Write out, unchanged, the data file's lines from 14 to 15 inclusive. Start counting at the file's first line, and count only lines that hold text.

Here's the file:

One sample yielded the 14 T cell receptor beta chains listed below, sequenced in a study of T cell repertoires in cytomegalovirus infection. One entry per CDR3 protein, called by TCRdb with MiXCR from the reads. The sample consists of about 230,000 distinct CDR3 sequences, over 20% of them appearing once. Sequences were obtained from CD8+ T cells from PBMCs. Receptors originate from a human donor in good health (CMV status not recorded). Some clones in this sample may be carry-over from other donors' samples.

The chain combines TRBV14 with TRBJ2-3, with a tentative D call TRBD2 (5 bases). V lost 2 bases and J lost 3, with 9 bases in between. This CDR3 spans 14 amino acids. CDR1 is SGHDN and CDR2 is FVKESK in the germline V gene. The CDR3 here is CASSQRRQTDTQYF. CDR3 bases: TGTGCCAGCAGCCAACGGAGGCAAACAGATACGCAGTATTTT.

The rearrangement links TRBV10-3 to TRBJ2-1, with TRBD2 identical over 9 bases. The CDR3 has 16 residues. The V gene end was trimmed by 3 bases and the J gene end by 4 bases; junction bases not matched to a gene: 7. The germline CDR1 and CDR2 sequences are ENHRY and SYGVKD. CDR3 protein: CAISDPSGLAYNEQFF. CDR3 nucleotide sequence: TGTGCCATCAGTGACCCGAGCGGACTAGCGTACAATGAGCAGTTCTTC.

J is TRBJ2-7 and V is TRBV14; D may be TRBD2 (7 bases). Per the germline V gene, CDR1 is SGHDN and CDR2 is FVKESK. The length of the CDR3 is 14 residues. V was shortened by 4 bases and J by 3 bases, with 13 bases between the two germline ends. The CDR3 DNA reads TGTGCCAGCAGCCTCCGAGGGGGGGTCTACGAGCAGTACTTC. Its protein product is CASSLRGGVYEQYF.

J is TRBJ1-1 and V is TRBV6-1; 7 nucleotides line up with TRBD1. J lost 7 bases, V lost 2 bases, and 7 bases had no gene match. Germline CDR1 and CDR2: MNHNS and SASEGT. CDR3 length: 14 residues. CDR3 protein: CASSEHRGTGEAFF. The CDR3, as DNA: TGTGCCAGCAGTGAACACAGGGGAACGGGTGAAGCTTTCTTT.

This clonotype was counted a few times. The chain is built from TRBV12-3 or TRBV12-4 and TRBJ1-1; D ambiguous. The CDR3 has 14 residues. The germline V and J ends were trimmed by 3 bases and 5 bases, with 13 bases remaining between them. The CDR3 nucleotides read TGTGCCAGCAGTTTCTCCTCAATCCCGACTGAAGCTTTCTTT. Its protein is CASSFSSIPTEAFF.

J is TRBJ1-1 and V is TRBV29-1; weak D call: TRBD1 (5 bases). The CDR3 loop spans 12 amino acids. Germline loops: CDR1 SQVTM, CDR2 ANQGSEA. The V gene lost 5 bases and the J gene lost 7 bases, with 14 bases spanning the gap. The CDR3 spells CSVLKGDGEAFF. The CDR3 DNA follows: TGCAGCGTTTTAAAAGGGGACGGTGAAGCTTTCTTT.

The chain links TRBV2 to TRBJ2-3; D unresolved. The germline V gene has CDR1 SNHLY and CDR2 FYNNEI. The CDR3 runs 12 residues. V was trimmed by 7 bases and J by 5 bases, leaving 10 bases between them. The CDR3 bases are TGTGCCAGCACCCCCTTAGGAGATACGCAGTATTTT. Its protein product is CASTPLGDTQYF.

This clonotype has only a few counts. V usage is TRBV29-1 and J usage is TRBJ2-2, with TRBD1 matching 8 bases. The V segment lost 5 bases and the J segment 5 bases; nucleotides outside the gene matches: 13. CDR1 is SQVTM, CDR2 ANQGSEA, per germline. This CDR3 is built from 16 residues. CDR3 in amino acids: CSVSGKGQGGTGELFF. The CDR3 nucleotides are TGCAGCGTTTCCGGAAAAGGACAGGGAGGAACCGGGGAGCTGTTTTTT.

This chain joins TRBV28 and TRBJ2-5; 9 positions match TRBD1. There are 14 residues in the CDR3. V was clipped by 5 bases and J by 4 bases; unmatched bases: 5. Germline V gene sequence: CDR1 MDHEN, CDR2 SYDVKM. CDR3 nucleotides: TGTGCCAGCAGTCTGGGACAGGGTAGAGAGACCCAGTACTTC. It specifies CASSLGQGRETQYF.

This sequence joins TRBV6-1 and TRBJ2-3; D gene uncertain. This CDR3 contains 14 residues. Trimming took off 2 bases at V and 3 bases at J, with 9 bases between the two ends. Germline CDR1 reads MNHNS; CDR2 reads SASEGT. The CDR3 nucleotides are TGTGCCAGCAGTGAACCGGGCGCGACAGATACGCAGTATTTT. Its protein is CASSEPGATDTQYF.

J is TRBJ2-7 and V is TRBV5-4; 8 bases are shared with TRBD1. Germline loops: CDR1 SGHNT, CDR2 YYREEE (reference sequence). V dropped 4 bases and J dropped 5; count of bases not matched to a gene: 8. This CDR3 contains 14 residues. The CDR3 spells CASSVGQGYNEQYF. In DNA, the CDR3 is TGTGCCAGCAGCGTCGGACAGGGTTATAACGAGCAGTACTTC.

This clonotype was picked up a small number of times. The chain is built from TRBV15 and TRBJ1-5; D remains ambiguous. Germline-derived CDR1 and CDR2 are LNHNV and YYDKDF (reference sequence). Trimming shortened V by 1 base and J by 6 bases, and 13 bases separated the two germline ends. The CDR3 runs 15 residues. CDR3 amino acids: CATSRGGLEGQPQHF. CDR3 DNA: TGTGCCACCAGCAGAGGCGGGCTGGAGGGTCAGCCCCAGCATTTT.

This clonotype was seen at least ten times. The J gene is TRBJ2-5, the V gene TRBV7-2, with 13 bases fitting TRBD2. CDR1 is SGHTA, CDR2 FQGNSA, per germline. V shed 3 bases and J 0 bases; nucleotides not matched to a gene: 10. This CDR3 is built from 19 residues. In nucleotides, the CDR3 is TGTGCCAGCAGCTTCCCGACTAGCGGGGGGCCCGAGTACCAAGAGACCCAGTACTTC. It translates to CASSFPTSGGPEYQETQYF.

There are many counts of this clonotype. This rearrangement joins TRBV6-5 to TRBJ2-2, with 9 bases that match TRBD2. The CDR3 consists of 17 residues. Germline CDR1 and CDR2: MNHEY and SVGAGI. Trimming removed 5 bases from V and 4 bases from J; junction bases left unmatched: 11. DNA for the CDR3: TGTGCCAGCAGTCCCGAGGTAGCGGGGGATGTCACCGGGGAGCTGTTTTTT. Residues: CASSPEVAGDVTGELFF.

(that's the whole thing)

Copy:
This clonotype was seen at least ten times. The J gene is TRBJ2-5, the V gene TRBV7-2, with 13 bases fitting TRBD2. CDR1 is SGHTA, CDR2 FQGNSA, per germline. V shed 3 bases and J 0 bases; nucleotides not matched to a gene: 10. This CDR3 is built from 19 residues. In nucleotides, the CDR3 is TGTGCCAGCAGCTTCCCGACTAGCGGGGGGCCCGAGTACCAAGAGACCCAGTACTTC. It translates to CASSFPTSGGPEYQETQYF.

There are many counts of this clonotype. This rearrangement joins TRBV6-5 to TRBJ2-2, with 9 bases that match TRBD2. The CDR3 consists of 17 residues. Germline CDR1 and CDR2: MNHEY and SVGAGI. Trimming removed 5 bases from V and 4 bases from J; junction bases left unmatched: 11. DNA for the CDR3: TGTGCCAGCAGTCCCGAGGTAGCGGGGGATGTCACCGGGGAGCTGTTTTTT. Residues: CASSPEVAGDVTGELFF.